One bench is made of unstained oak and one is made of maple stained with a medium red mahogany color. Both have a high-gloss polyurethane finish. The maple bench has two checkerboard inlays of 12 different types of wood.
The seed of this project idea came from the wife of a friend that wanted a hallway bench for their house to sit on while putting on and taking off their shoes. In my role as a consultant on what would be good options, I realized I could use a similar thing. I set out designing this, basing the general size and shape after an old piano bench I have (which I once upon a time converted into a paded changing table for my infant daughter).
The design incorporated some fancy inlayed checkerboard patterns (see picture at right) . This was another one of my "trying to be creative" with the use for some scrap woods from a previous project. This is the same motivation that resulted in the Decorative Table project: it also consists of pieces left from the Frames and Shelves project. I'd learned the trick to making checkerboards in 7th Grade Wood Shop (the Tressle Table project) and had just the right size strips of wood from the 12 varieties of woods to make a neat checkered mosaic. The original design had a lot more inlays, but after routing the two main checkboards, I bailed out on getting any fancier (afraid I'd press my luck and mess it up.) The 12 woods in the checkerboard are: cherry, oak, koa, mahagony, teak, canary wood, walnut, red heart, padauk, bubinga, purple heart, wenge.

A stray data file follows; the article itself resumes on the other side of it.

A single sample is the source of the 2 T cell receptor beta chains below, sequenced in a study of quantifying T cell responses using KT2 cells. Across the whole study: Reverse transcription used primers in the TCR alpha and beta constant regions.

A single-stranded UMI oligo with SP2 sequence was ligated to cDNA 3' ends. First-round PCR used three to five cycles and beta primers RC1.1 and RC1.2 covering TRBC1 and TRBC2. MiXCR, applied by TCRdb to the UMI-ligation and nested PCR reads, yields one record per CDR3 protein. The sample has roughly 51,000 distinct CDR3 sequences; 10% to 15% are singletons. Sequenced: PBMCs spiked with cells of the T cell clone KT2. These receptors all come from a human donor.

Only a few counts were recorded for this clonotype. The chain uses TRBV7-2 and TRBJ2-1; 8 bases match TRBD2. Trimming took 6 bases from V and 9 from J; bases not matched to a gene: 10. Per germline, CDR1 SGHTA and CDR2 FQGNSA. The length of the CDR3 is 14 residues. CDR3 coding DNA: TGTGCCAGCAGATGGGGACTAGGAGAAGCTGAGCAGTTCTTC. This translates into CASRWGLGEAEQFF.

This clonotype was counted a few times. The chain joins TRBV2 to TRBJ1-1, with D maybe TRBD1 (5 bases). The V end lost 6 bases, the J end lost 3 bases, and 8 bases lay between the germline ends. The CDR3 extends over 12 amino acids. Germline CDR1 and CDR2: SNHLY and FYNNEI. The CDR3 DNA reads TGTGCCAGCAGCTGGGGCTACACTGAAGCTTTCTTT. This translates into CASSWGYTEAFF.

About 6 months after I settled on the design I bought the wood (maple) to make my bench and my friend also bought wood (oak) where I would make both simultaneously with some help possibly. The wood sat there for nearly a year until I found the time and motivation to get it going.
My friends oak table would be the basic designed shape with some rounding of the ends. Mine needed to match the color an design of existing furniture, of which consists of the End Tables project modeled after this original coffee table. I thus took the same decorative patterns and themes and incorporated them into this bench. I needed to stain the maple (using nasty, poisonous stain), and finished it with polyurethane since this will be a heavy-wear pice of furniture.
- The leg-side join is strong, but could have been stronger if I had done a proper mortise and tenon joint. The legs were not that thick, so I would have had to do another beveled mortise and tenon similar to the End Tables project. I was not so ambitious when I was making the joinery decision on this. I am mildly unhappy with this decision.
- The mortise and tenon joints that join the lower side rails to the legs were the best ones I ever made to date, and didn't require my laboring too much. It was after the relative ease of these that I began to regret I didn't do this for the top sides.
- The stain on the maple bench is splotchy. I forgot to put some prestain stuff on it.
- Polyurethane picked up some dust particles. I was too impatient to wait for afew weeks to let all the crud in the garage air settle out.